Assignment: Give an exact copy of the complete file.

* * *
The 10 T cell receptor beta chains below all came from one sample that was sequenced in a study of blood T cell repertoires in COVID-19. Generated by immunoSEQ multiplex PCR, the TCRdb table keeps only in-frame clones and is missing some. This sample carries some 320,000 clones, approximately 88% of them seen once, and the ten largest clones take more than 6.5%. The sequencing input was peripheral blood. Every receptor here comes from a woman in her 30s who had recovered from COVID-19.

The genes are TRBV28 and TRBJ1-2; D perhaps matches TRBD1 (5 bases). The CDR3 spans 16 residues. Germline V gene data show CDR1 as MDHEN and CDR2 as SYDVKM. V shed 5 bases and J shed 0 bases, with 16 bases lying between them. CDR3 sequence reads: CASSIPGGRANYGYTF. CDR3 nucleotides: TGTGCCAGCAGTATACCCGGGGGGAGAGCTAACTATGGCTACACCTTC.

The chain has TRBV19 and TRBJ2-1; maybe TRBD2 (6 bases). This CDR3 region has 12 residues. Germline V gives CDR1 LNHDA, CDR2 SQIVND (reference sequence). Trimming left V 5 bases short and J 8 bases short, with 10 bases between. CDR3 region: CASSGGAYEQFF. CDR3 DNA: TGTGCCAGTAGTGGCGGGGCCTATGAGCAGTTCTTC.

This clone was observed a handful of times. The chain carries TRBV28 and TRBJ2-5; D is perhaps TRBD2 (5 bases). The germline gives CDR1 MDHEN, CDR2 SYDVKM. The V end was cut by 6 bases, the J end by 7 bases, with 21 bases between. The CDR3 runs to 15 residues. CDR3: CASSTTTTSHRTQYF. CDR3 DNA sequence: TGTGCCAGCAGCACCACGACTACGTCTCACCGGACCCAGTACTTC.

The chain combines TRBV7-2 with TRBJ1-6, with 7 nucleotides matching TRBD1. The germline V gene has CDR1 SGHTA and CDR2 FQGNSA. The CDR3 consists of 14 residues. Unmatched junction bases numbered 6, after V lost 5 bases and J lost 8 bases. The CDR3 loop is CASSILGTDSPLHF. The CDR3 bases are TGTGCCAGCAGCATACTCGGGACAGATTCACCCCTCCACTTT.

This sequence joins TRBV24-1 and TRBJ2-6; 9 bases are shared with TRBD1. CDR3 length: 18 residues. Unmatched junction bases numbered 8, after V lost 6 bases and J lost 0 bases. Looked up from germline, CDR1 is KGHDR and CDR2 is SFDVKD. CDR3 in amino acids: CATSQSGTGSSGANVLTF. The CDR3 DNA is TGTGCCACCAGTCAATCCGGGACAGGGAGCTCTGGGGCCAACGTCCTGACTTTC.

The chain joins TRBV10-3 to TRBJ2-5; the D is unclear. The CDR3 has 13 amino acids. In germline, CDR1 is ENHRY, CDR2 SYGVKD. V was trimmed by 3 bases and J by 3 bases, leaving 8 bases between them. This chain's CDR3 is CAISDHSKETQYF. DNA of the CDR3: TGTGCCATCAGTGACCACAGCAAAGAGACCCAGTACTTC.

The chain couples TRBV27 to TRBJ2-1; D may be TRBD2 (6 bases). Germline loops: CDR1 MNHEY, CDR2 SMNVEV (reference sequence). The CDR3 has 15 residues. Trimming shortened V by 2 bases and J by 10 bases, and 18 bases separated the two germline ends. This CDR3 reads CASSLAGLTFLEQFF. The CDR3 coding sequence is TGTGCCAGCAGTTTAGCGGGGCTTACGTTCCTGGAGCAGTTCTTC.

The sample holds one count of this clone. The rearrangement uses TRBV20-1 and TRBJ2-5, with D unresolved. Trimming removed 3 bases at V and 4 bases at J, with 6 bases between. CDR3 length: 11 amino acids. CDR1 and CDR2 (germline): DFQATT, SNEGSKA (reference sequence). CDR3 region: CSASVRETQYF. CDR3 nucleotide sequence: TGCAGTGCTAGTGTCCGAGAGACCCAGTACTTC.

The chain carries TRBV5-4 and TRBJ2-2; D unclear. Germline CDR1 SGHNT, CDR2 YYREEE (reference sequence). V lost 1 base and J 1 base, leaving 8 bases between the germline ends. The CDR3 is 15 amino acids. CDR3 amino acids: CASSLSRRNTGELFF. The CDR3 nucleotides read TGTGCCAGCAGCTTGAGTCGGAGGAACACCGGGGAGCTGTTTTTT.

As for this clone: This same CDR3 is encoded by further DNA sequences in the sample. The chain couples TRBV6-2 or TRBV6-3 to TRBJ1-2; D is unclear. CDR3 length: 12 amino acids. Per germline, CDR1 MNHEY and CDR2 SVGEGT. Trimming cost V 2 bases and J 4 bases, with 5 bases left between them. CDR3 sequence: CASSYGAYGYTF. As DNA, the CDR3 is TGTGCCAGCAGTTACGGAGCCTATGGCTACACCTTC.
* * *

The 10 T cell receptor beta chains below all came from one sample that was sequenced in a study of blood T cell repertoires in COVID-19. Generated by immunoSEQ multiplex PCR, the TCRdb table keeps only in-frame clones and is missing some. This sample carries some 320,000 clones, approximately 88% of them seen once, and the ten largest clones take more than 6.5%. The sequencing input was peripheral blood. Every receptor here comes from a woman in her 30s who had recovered from COVID-19.

The genes are TRBV28 and TRBJ1-2; D perhaps matches TRBD1 (5 bases). The CDR3 spans 16 residues. Germline V gene data show CDR1 as MDHEN and CDR2 as SYDVKM. V shed 5 bases and J shed 0 bases, with 16 bases lying between them. CDR3 sequence reads: CASSIPGGRANYGYTF. CDR3 nucleotides: TGTGCCAGCAGTATACCCGGGGGGAGAGCTAACTATGGCTACACCTTC.

The chain has TRBV19 and TRBJ2-1; maybe TRBD2 (6 bases). This CDR3 region has 12 residues. Germline V gives CDR1 LNHDA, CDR2 SQIVND (reference sequence). Trimming left V 5 bases short and J 8 bases short, with 10 bases between. CDR3 region: CASSGGAYEQFF. CDR3 DNA: TGTGCCAGTAGTGGCGGGGCCTATGAGCAGTTCTTC.

This clone was observed a handful of times. The chain carries TRBV28 and TRBJ2-5; D is perhaps TRBD2 (5 bases). The germline gives CDR1 MDHEN, CDR2 SYDVKM. The V end was cut by 6 bases, the J end by 7 bases, with 21 bases between. The CDR3 runs to 15 residues. CDR3: CASSTTTTSHRTQYF. CDR3 DNA sequence: TGTGCCAGCAGCACCACGACTACGTCTCACCGGACCCAGTACTTC.

The chain combines TRBV7-2 with TRBJ1-6, with 7 nucleotides matching TRBD1. The germline V gene has CDR1 SGHTA and CDR2 FQGNSA. The CDR3 consists of 14 residues. Unmatched junction bases numbered 6, after V lost 5 bases and J lost 8 bases. The CDR3 loop is CASSILGTDSPLHF. The CDR3 bases are TGTGCCAGCAGCATACTCGGGACAGATTCACCCCTCCACTTT.

This sequence joins TRBV24-1 and TRBJ2-6; 9 bases are shared with TRBD1. CDR3 length: 18 residues. Unmatched junction bases numbered 8, after V lost 6 bases and J lost 0 bases. Looked up from germline, CDR1 is KGHDR and CDR2 is SFDVKD. CDR3 in amino acids: CATSQSGTGSSGANVLTF. The CDR3 DNA is TGTGCCACCAGTCAATCCGGGACAGGGAGCTCTGGGGCCAACGTCCTGACTTTC.

The chain joins TRBV10-3 to TRBJ2-5; the D is unclear. The CDR3 has 13 amino acids. In germline, CDR1 is ENHRY, CDR2 SYGVKD. V was trimmed by 3 bases and J by 3 bases, leaving 8 bases between them. This chain's CDR3 is CAISDHSKETQYF. DNA of the CDR3: TGTGCCATCAGTGACCACAGCAAAGAGACCCAGTACTTC.

The chain couples TRBV27 to TRBJ2-1; D may be TRBD2 (6 bases). Germline loops: CDR1 MNHEY, CDR2 SMNVEV (reference sequence). The CDR3 has 15 residues. Trimming shortened V by 2 bases and J by 10 bases, and 18 bases separated the two germline ends. This CDR3 reads CASSLAGLTFLEQFF. The CDR3 coding sequence is TGTGCCAGCAGTTTAGCGGGGCTTACGTTCCTGGAGCAGTTCTTC.

The sample holds one count of this clone. The rearrangement uses TRBV20-1 and TRBJ2-5, with D unresolved. Trimming removed 3 bases at V and 4 bases at J, with 6 bases between. CDR3 length: 11 amino acids. CDR1 and CDR2 (germline): DFQATT, SNEGSKA (reference sequence). CDR3 region: CSASVRETQYF. CDR3 nucleotide sequence: TGCAGTGCTAGTGTCCGAGAGACCCAGTACTTC.

The chain carries TRBV5-4 and TRBJ2-2; D unclear. Germline CDR1 SGHNT, CDR2 YYREEE (reference sequence). V lost 1 base and J 1 base, leaving 8 bases between the germline ends. The CDR3 is 15 amino acids. CDR3 amino acids: CASSLSRRNTGELFF. The CDR3 nucleotides read TGTGCCAGCAGCTTGAGTCGGAGGAACACCGGGGAGCTGTTTTTT.

As for this clone: This same CDR3 is encoded by further DNA sequences in the sample. The chain couples TRBV6-2 or TRBV6-3 to TRBJ1-2; D is unclear. CDR3 length: 12 amino acids. Per germline, CDR1 MNHEY and CDR2 SVGEGT. Trimming cost V 2 bases and J 4 bases, with 5 bases left between them. CDR3 sequence: CASSYGAYGYTF. As DNA, the CDR3 is TGTGCCAGCAGTTACGGAGCCTATGGCTACACCTTC.